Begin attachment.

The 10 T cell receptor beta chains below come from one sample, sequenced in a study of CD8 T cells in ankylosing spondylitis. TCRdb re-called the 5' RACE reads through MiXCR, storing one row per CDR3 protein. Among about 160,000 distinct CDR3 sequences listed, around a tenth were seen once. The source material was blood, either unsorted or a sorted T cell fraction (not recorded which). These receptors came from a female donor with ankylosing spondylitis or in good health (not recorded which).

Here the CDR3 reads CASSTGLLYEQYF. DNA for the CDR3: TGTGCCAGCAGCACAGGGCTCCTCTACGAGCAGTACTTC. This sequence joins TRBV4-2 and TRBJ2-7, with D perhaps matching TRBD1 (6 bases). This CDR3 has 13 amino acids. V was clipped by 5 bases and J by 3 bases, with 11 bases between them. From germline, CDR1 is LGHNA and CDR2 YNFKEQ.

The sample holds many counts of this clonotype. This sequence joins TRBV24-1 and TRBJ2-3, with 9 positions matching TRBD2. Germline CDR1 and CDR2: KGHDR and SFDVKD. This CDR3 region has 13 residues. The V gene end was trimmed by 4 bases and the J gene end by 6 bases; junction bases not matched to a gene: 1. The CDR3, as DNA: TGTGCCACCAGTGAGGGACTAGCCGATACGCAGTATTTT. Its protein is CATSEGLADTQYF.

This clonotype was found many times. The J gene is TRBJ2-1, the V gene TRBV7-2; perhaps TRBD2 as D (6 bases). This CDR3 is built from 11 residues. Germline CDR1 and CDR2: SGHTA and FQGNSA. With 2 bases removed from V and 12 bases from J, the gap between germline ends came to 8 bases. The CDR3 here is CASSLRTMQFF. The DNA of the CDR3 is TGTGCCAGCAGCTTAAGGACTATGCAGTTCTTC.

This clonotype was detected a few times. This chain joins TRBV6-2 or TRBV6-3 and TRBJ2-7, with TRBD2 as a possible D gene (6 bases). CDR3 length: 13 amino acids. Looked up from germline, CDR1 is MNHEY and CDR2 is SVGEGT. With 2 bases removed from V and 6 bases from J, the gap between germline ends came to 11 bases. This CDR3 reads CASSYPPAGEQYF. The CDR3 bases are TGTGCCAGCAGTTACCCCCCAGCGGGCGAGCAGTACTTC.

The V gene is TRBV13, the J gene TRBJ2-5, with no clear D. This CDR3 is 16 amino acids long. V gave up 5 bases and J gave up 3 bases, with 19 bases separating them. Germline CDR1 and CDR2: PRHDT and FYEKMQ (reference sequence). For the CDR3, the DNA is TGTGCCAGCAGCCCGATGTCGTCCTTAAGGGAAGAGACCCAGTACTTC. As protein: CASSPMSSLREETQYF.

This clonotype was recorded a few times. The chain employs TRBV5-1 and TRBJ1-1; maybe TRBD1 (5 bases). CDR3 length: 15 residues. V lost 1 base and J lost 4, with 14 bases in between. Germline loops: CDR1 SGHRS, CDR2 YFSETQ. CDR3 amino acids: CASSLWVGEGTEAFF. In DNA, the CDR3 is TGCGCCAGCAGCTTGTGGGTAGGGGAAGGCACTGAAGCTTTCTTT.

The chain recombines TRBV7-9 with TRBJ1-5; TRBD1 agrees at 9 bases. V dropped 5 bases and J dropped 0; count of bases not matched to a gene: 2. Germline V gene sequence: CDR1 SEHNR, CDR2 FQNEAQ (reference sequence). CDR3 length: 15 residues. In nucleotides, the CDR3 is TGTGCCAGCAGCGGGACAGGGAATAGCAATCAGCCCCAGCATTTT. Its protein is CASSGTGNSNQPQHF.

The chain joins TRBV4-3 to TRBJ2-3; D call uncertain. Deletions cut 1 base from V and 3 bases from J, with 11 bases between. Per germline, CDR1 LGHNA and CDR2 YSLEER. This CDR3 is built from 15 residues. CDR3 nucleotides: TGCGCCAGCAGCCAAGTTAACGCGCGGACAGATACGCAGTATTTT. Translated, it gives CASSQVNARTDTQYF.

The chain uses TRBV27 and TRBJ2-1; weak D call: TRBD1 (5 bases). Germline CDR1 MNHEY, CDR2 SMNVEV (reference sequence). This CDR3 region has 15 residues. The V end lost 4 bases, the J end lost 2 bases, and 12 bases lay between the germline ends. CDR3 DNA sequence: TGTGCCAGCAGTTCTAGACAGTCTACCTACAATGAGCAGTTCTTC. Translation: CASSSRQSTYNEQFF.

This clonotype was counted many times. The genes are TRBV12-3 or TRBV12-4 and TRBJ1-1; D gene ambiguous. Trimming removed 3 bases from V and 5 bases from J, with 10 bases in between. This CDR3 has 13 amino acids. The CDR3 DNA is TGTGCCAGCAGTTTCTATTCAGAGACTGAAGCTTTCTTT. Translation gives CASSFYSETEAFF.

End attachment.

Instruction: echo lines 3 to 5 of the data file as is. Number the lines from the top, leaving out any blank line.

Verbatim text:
The sample holds many counts of this clonotype. This sequence joins TRBV24-1 and TRBJ2-3, with 9 positions matching TRBD2. Germline CDR1 and CDR2: KGHDR and SFDVKD. This CDR3 region has 13 residues. The V gene end was trimmed by 4 bases and the J gene end by 6 bases; junction bases not matched to a gene: 1. The CDR3, as DNA: TGTGCCACCAGTGAGGGACTAGCCGATACGCAGTATTTT. Its protein is CATSEGLADTQYF.

This clonotype was found many times. The J gene is TRBJ2-1, the V gene TRBV7-2; perhaps TRBD2 as D (6 bases). This CDR3 is built from 11 residues. Germline CDR1 and CDR2: SGHTA and FQGNSA. With 2 bases removed from V and 12 bases from J, the gap between germline ends came to 8 bases. The CDR3 here is CASSLRTMQFF. The DNA of the CDR3 is TGTGCCAGCAGCTTAAGGACTATGCAGTTCTTC.

This clonotype was detected a few times. This chain joins TRBV6-2 or TRBV6-3 and TRBJ2-7, with TRBD2 as a possible D gene (6 bases). CDR3 length: 13 amino acids. Looked up from germline, CDR1 is MNHEY and CDR2 is SVGEGT. With 2 bases removed from V and 6 bases from J, the gap between germline ends came to 11 bases. This CDR3 reads CASSYPPAGEQYF. The CDR3 bases are TGTGCCAGCAGTTACCCCCCAGCGGGCGAGCAGTACTTC.